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1.  Food policies for physical and mental health 
BMC Psychiatry  2014;14:132.
Noncommunicable diseases (NCDs) account for the largest burden of early mortality and are predicted to cost the global community more than US $30 trillion over the next 20 years. Unhealthy dietary habits, in large part driven by substantial changes to global food systems, are recognised as major contributors to many of the common NCDs, including cardiovascular disease, cancer and diabetes. Recent evidence now indicates that unhealthy diets are also risk factors for mental disorders, particularly depression and dementia. This affords substantial scope to leverage on the established and developing approaches to the nutrition-related NCDs to address the large global burden of these mental disorders and reinforces the imperative for governments take substantial actions in regards to improving the food environment and consequent population health via policy initiatives.
doi:10.1186/1471-244X-14-132
PMCID: PMC4026829  PMID: 24884515
2.  Economics of Obesity — Learning from the Past to Contribute to a Better Future 
The discipline of economics plays a varied role in informing the understanding of the problem of obesity and the impact of different interventions aimed at addressing it. This paper discusses the causes of the obesity epidemic from an economics perspective, and outlines various justifications for government intervention in this area. The paper then focuses on the potential contribution of health economics in supporting resource allocation decision making for obesity prevention/treatment. Although economic evaluations of single interventions provide useful information, evaluations undertaken as part of a priority setting exercise provide the greatest scope for influencing decision making. A review of several priority setting examples in obesity prevention/treatment indicates that policy (as compared with program-based) interventions, targeted at prevention (as compared with treatment) and focused “upstream” on the food environment, are likely to be the most cost-effective options for change. However, in order to further support decision makers, several methodological advances are required. These include the incorporation of intervention costs/benefits outside the health sector, the addressing of equity impacts, and the increased engagement of decision makers in the priority setting process.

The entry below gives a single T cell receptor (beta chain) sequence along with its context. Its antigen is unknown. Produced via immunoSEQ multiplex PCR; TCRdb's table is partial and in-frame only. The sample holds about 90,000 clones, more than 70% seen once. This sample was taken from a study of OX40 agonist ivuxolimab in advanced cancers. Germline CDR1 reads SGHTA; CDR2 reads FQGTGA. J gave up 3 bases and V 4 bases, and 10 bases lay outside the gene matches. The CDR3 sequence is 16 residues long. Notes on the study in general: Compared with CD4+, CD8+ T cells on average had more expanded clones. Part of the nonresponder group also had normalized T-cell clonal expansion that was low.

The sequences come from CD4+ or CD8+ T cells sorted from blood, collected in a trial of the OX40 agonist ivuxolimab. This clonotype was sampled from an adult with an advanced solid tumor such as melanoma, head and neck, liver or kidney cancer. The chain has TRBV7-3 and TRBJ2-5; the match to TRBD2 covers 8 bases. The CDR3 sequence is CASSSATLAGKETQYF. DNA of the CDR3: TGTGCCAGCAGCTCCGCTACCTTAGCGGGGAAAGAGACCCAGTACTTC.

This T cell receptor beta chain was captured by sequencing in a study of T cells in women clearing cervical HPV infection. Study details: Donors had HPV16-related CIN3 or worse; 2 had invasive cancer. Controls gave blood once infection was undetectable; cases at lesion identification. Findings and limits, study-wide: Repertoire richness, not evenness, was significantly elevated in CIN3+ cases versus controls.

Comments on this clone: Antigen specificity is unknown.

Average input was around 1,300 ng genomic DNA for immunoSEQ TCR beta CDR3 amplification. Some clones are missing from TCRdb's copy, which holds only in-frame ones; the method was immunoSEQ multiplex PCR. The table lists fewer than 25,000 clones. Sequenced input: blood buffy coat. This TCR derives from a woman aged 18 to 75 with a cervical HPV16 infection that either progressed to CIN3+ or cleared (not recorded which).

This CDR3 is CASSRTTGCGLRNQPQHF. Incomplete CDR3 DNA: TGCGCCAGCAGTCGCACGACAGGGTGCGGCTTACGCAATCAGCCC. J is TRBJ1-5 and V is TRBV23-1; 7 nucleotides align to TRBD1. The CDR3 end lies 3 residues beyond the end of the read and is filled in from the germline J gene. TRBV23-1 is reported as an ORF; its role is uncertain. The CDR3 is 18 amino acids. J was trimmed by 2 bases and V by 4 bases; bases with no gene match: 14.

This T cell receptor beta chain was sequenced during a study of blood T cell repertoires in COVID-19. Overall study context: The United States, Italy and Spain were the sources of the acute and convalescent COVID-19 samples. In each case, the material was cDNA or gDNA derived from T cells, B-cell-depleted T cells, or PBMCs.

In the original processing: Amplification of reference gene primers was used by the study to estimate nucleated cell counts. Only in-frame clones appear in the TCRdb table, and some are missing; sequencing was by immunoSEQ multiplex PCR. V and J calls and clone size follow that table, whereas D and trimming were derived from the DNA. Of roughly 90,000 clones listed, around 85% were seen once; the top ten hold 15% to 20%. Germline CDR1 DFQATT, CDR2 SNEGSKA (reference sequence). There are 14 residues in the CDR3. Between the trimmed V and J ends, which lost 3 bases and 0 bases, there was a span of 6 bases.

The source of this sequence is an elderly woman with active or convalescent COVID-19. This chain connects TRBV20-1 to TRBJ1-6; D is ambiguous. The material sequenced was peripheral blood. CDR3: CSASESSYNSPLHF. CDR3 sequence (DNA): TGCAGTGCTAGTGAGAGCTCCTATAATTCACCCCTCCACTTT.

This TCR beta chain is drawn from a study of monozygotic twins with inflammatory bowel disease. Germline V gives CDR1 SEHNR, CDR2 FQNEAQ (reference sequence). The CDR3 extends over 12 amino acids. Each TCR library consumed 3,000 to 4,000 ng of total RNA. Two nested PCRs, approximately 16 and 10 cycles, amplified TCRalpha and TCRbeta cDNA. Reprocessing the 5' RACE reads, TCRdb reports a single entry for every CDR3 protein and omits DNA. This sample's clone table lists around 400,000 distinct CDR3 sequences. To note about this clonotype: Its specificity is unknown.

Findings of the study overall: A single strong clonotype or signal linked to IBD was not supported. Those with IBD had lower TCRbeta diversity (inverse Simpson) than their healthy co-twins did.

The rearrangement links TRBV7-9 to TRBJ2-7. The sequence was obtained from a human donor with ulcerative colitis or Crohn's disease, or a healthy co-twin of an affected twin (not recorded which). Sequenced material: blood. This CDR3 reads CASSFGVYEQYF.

doi:10.3390/ijerph110404007
PMCID: PMC4025046  PMID: 24736685
obesity; prevention; economic evaluation; priority setting; interventions
3.  Quantification of the effect of energy imbalance on bodyweight 
Lancet  2011;378(9793):10.1016/S0140-6736(11)60812-X.
Obesity interventions can result in weight loss, but accurate prediction of the bodyweight time course requires properly accounting for dynamic energy imbalances. In this report, we describe a mathematical modelling approach to adult human metabolism that simulates energy expenditure adaptations during weight loss. We also present a web-based simulator for prediction of weight change dynamics. We show that the bodyweight response to a change of energy intake is slow, with half times of about 1 year. Furthermore, adults with greater adiposity have a larger expected weight loss for the same change of energy intake, and to reach their steady-state weight will take longer than it would for those with less initial body fat. Using a population-averaged model, we calculated the energy-balance dynamics corresponding to the development of the US adult obesity epidemic. A small persistent average daily energy imbalance gap between intake and expenditure of about 30 kJ per day underlies the observed average weight gain. However, energy intake must have risen to keep pace with increased expenditure associated with increased weight. The average increase of energy intake needed to sustain the increased weight (the maintenance energy gap) has amounted to about 0·9 MJ per day and quantifies the public health challenge to reverse the obesity epidemic.
doi:10.1016/S0140-6736(11)60812-X
PMCID: PMC3880593  PMID: 21872751
4.  Cost-Effectiveness of Fiscal Policies to Prevent Obesity 
Current Obesity Reports  2013;2(3):211-224.